After careful reconsideration of this case on reargument, a majority of the court feel constrained to reach the same decision as that expressed in our first opinion. The opinion, however, contains an error which should be corrected.
We stated in our opinion, "Since the promulgation of the regulations referred to [Treasury Regulations 48] Congress on one occasion amended Section 602 1/2 [26 U.S.C.A. Int. Rev. Acts, page 778] without any indication of disapproval of the interpretation of the Treasury Department as to the prospective operation of the state.", and we went on to say that Congress by Section 402 of the Revenue Act of 1935, 49 Stat. 1026, 26 U.S.C.A. Int. Rev. Acts, page 810, imposed a compensatory tax upon the importation of articles produced from the oils named in Section 602 1/2.Obviously, the word "amended" was used erroneously. Congress did not amend Section 602 1/2, but it dealt with a subject matter closely allied to that contained in Section 602 1/2 and in doing so indicated no disapproval of the interpretation put upon that section by the Treasury Department in Regulations 48.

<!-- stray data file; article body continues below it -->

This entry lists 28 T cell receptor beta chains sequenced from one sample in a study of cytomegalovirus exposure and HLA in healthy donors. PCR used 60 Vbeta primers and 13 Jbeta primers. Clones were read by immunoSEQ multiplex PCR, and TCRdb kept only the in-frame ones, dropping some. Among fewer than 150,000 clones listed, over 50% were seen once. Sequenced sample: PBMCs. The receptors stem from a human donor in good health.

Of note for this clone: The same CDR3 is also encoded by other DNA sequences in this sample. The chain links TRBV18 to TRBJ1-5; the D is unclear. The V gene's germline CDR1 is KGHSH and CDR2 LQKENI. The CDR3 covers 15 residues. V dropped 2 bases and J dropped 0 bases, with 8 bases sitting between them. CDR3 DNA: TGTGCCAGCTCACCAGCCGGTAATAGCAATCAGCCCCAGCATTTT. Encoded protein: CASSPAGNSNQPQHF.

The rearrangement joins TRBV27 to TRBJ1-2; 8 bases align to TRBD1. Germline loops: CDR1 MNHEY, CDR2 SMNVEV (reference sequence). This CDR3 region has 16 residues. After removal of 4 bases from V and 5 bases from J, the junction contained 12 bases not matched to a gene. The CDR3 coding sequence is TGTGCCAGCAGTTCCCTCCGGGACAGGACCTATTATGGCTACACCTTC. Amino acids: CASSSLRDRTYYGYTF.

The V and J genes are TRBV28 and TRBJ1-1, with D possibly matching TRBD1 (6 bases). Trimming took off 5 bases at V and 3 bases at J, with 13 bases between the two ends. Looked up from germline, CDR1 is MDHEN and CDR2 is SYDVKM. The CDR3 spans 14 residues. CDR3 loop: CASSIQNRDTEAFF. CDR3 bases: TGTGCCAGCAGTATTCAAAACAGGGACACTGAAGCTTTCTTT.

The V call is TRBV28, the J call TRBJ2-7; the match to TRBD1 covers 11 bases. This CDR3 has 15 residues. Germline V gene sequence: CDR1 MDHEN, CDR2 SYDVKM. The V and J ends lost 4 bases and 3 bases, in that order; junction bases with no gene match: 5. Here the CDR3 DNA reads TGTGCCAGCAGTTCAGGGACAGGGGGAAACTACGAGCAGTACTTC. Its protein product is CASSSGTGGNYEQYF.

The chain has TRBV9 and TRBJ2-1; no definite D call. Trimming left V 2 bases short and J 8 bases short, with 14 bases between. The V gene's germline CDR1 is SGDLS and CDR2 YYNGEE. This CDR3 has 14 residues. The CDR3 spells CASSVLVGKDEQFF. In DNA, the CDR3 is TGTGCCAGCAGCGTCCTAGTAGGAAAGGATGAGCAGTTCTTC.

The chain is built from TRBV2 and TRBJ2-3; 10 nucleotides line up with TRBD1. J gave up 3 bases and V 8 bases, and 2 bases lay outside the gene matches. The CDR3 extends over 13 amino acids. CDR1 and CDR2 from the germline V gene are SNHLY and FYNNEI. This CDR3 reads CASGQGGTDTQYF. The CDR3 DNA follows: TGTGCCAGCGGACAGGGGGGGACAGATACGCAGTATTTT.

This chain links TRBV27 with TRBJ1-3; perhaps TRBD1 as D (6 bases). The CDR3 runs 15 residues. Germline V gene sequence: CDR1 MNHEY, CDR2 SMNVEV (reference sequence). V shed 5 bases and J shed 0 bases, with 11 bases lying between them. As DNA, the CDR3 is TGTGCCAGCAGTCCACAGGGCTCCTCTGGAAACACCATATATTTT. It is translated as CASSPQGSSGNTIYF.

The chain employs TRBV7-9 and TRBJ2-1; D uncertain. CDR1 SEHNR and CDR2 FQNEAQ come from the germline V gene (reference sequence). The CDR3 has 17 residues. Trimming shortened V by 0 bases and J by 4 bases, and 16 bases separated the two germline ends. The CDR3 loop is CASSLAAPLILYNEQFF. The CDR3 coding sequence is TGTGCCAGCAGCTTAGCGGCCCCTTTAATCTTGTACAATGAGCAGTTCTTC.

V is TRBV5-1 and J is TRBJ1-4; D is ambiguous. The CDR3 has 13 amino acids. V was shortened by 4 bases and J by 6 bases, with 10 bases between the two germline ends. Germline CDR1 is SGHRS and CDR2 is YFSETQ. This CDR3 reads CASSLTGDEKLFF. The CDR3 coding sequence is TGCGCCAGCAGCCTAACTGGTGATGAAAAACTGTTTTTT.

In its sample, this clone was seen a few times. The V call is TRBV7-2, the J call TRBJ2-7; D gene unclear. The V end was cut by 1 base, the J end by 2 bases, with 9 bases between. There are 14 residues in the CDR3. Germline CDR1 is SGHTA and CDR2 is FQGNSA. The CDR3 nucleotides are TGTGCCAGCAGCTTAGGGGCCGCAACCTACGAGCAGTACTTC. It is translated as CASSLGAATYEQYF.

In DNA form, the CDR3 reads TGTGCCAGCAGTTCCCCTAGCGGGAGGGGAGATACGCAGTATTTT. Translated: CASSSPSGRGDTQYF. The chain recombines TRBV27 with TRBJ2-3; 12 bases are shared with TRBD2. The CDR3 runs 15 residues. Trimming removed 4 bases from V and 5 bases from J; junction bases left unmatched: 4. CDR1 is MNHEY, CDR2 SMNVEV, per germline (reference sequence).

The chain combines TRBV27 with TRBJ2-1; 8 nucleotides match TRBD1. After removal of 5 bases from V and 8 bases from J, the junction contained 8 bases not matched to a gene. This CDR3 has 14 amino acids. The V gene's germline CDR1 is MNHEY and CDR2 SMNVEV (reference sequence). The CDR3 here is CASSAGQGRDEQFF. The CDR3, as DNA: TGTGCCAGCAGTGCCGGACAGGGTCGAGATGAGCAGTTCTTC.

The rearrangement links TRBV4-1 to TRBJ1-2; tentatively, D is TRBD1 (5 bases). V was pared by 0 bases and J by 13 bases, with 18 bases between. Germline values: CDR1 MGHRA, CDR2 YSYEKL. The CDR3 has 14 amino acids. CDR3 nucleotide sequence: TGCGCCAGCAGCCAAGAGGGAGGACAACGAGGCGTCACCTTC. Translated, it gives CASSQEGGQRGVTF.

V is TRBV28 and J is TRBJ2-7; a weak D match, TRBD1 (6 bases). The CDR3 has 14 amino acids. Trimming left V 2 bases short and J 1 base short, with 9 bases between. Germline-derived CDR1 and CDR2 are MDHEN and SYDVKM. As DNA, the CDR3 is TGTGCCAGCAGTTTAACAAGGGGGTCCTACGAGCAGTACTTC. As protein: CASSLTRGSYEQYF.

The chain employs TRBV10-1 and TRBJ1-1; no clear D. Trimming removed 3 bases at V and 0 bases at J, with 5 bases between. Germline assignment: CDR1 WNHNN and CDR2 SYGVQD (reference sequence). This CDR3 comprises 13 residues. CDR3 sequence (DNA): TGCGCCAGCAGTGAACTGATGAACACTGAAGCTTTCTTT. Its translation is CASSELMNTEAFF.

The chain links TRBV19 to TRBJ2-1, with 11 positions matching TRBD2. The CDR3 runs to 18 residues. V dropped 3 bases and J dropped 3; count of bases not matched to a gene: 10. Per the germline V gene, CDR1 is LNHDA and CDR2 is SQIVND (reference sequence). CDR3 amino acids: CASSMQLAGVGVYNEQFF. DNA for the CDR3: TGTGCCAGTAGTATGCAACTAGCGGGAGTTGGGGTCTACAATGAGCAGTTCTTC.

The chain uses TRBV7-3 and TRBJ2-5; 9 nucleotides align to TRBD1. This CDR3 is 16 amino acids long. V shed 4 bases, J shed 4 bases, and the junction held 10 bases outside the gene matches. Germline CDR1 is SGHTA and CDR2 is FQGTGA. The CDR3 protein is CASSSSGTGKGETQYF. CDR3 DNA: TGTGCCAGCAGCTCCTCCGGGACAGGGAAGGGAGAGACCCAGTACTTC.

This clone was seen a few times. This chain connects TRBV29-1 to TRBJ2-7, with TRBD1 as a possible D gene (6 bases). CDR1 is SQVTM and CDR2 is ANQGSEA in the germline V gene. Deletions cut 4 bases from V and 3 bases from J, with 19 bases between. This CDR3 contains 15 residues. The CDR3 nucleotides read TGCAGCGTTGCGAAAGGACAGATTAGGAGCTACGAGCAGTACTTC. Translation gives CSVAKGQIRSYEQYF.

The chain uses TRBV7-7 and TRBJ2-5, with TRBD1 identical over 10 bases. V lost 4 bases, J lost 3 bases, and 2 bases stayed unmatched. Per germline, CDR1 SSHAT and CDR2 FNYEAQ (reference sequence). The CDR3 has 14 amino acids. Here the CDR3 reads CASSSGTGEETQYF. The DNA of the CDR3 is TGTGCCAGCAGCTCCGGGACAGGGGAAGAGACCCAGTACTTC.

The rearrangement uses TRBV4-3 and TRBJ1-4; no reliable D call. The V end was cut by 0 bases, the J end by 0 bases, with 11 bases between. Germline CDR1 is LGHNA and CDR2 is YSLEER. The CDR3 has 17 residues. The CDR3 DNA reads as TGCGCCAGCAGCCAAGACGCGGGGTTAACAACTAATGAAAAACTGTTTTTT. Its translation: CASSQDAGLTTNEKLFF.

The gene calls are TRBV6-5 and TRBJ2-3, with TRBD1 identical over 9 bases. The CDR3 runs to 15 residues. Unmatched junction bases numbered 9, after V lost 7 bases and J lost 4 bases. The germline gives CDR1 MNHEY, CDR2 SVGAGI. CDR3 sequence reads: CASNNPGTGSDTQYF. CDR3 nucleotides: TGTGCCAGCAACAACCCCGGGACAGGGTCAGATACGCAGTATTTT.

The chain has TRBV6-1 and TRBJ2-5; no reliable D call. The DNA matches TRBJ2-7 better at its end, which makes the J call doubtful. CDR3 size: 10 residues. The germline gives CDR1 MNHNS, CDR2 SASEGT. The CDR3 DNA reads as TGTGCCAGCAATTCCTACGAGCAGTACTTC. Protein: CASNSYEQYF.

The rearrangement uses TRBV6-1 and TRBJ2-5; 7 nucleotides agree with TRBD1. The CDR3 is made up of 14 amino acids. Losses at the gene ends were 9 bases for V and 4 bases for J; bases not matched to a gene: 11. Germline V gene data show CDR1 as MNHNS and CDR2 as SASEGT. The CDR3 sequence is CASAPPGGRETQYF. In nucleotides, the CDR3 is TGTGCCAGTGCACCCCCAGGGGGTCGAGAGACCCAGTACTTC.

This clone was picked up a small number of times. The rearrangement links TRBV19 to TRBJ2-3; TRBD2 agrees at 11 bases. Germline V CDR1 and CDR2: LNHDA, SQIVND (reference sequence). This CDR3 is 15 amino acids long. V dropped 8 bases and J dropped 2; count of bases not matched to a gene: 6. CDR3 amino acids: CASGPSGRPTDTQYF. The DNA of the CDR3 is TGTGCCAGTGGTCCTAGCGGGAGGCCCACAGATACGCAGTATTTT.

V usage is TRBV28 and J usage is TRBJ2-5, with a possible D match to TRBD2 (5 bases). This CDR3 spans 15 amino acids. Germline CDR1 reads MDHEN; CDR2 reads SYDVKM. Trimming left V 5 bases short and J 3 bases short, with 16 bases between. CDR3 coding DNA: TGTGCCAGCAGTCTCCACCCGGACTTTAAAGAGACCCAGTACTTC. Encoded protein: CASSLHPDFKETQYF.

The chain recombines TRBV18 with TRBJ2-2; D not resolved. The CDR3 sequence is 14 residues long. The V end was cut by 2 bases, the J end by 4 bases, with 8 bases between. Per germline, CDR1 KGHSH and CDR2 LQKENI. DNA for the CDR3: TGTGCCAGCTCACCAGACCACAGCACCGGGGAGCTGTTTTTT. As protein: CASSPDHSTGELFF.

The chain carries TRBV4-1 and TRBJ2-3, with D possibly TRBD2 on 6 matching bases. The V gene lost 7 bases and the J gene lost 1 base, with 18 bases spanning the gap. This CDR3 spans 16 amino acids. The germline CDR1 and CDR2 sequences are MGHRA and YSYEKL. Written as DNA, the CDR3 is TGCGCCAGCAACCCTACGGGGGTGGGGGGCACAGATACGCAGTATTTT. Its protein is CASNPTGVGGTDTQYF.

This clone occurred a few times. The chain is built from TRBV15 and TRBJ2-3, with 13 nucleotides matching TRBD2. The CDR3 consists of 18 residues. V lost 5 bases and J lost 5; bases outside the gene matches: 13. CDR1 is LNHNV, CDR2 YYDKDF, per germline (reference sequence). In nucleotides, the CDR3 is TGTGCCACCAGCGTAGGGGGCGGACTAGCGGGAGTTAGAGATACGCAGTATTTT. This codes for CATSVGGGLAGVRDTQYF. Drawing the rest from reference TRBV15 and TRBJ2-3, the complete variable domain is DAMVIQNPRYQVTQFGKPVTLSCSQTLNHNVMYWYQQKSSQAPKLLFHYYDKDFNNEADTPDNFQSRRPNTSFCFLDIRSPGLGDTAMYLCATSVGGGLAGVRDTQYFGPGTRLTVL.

After consideration of every point raised by the appellant we can perceive no reason why our prior decision should be altered. Accordingly the judgments will be affirmed.
MARIS, Circuit Judge (dissenting on rehearing).
After full consideration of the arguments advanced upon the rehearing of this case I find myself constrained to dissent from the judgment of the court. In my view the construction placed by the majority of the court upon Section 602 1/2 of the Revenue Act of 1934 cannot be supported either by its language or by the intent of its framers as shown by its legislative history. I shall briefly set forth the reasons for my view.
In the first place the phrase "first domestic processing" seems to me to be wholly free from ambiguity. "First", when used as here in respect of time, means earliest in point of time. If no reference point in time is specified the reference must be to the beginning of time. The majority say that another reference point, the effective date of the act, was intended. But it is not so expressed in the act and I find no convincing evidence that Congress so intended.
The provisions of Section 602 1/2 were derived largely from Section 9(a) of the Agricultural Adjustment Act of May 12, 1933, 7 U.S.C.A. § 609(a), and the phrase "first domestic processing" was taken verbatim thereforom. It is conceded that in the Agricultural Adjustment Act the word "first" was used in the absolute sense of earliest in time. I find nothing to indicate that Congress did not intend to use the word in the same sense when it included the phrase in Section 602 1/2. Furthermore when Congress in the Revenue Act of 1936 amended Section 602 1/2 it indicated by the use of the phrase "first domestic processing taxed under this section" that it recognized that not all first domestic processings were taxable.